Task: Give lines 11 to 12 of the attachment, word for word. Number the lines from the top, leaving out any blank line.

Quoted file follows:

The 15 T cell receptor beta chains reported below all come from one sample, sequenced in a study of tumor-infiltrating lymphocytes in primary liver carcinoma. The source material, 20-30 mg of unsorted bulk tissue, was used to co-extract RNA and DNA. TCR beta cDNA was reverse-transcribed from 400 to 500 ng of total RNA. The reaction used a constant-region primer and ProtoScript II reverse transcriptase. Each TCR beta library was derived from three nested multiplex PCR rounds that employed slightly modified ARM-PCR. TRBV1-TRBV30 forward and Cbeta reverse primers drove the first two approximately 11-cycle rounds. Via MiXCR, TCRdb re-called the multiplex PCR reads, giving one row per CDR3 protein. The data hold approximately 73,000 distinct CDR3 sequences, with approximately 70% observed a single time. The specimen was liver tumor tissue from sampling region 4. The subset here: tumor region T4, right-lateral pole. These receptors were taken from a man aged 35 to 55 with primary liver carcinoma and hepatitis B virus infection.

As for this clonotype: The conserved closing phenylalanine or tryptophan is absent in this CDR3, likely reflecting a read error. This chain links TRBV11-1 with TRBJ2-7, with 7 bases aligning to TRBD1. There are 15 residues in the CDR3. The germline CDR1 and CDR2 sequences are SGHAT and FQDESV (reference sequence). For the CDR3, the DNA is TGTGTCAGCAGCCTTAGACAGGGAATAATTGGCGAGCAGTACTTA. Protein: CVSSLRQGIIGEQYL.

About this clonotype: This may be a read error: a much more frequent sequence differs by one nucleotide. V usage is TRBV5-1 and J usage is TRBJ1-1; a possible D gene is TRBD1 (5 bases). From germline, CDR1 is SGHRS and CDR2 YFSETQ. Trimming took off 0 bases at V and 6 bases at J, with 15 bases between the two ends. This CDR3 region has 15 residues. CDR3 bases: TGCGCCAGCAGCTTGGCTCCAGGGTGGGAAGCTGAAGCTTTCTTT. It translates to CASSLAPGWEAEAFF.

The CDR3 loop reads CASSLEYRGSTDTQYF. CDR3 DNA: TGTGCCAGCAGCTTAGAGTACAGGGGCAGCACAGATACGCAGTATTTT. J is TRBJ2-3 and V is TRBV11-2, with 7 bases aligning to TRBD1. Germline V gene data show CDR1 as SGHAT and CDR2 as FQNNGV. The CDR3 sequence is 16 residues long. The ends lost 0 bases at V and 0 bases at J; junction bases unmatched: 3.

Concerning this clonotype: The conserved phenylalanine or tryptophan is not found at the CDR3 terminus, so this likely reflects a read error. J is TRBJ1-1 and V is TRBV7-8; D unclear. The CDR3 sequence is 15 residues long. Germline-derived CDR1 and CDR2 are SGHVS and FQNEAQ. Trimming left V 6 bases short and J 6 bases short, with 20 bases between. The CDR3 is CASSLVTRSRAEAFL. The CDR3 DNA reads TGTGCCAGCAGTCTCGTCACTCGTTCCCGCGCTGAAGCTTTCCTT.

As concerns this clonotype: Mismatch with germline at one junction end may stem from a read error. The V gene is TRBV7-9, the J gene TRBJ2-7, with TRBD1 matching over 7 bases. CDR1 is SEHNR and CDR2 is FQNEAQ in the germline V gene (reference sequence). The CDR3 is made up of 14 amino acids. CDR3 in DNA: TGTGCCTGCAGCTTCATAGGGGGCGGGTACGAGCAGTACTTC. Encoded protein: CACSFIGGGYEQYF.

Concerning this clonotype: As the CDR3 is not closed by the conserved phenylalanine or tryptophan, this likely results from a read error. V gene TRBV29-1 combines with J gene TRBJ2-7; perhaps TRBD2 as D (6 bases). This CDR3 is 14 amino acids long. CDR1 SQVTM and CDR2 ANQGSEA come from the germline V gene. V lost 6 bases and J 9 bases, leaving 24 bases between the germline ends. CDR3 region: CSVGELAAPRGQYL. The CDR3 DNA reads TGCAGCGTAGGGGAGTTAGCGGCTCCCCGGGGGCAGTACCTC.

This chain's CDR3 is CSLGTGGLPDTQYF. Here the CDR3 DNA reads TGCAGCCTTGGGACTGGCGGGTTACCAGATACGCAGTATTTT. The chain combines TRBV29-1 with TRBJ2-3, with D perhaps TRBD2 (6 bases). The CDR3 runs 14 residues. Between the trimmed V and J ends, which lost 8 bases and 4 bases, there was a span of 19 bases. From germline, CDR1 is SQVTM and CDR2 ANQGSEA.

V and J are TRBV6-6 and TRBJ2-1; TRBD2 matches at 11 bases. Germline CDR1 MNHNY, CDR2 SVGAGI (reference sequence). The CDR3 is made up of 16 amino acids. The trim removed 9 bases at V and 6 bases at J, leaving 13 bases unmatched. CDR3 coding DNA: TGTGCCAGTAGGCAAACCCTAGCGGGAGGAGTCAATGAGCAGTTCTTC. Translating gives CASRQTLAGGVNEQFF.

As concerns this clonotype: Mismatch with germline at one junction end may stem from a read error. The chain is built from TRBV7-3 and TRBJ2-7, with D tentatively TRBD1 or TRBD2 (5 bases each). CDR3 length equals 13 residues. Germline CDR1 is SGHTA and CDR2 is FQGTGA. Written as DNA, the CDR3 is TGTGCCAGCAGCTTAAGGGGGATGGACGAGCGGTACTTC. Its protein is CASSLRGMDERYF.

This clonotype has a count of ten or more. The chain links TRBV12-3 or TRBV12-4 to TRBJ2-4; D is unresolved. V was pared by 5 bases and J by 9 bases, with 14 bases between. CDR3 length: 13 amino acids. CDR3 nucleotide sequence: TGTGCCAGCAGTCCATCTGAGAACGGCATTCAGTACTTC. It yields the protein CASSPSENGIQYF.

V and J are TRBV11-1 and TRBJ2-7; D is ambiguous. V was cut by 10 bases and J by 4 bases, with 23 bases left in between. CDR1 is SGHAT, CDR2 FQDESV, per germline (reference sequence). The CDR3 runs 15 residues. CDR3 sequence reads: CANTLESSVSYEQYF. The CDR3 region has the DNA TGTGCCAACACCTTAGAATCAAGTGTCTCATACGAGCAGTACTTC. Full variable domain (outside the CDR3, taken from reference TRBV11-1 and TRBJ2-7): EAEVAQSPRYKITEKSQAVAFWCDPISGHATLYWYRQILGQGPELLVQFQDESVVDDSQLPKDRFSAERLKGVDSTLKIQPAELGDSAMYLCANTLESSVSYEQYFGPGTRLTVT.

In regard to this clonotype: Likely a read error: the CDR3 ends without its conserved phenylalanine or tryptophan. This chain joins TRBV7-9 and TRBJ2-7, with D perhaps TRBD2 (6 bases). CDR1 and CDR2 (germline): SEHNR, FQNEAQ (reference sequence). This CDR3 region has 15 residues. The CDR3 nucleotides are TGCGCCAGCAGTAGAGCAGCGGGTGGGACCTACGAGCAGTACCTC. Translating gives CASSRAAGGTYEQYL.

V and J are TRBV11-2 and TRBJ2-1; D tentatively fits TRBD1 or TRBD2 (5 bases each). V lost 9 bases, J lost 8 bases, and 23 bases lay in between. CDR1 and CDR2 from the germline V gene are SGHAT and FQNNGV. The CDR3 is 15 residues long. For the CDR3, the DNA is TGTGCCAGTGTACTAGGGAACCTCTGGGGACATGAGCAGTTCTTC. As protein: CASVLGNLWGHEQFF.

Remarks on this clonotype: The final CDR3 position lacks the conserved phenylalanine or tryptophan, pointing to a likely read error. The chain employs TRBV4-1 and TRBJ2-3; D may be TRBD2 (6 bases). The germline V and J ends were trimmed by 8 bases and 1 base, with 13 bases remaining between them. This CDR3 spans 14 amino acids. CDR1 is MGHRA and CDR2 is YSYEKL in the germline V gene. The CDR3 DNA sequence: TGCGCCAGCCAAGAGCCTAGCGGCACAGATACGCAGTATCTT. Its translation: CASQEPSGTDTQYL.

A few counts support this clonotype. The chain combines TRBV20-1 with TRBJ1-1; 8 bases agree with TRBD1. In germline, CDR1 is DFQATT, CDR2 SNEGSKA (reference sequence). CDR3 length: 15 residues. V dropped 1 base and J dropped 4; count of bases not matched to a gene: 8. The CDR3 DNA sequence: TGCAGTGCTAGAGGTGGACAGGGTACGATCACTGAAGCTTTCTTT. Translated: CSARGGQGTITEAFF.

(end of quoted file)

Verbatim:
This clonotype has a count of ten or more. The chain links TRBV12-3 or TRBV12-4 to TRBJ2-4; D is unresolved. V was pared by 5 bases and J by 9 bases, with 14 bases between. CDR3 length: 13 amino acids. CDR3 nucleotide sequence: TGTGCCAGCAGTCCATCTGAGAACGGCATTCAGTACTTC. It yields the protein CASSPSENGIQYF.

V and J are TRBV11-1 and TRBJ2-7; D is ambiguous. V was cut by 10 bases and J by 4 bases, with 23 bases left in between. CDR1 is SGHAT, CDR2 FQDESV, per germline (reference sequence). The CDR3 runs 15 residues. CDR3 sequence reads: CANTLESSVSYEQYF. The CDR3 region has the DNA TGTGCCAACACCTTAGAATCAAGTGTCTCATACGAGCAGTACTTC. Full variable domain (outside the CDR3, taken from reference TRBV11-1 and TRBJ2-7): EAEVAQSPRYKITEKSQAVAFWCDPISGHATLYWYRQILGQGPELLVQFQDESVVDDSQLPKDRFSAERLKGVDSTLKIQPAELGDSAMYLCANTLESSVSYEQYFGPGTRLTVT.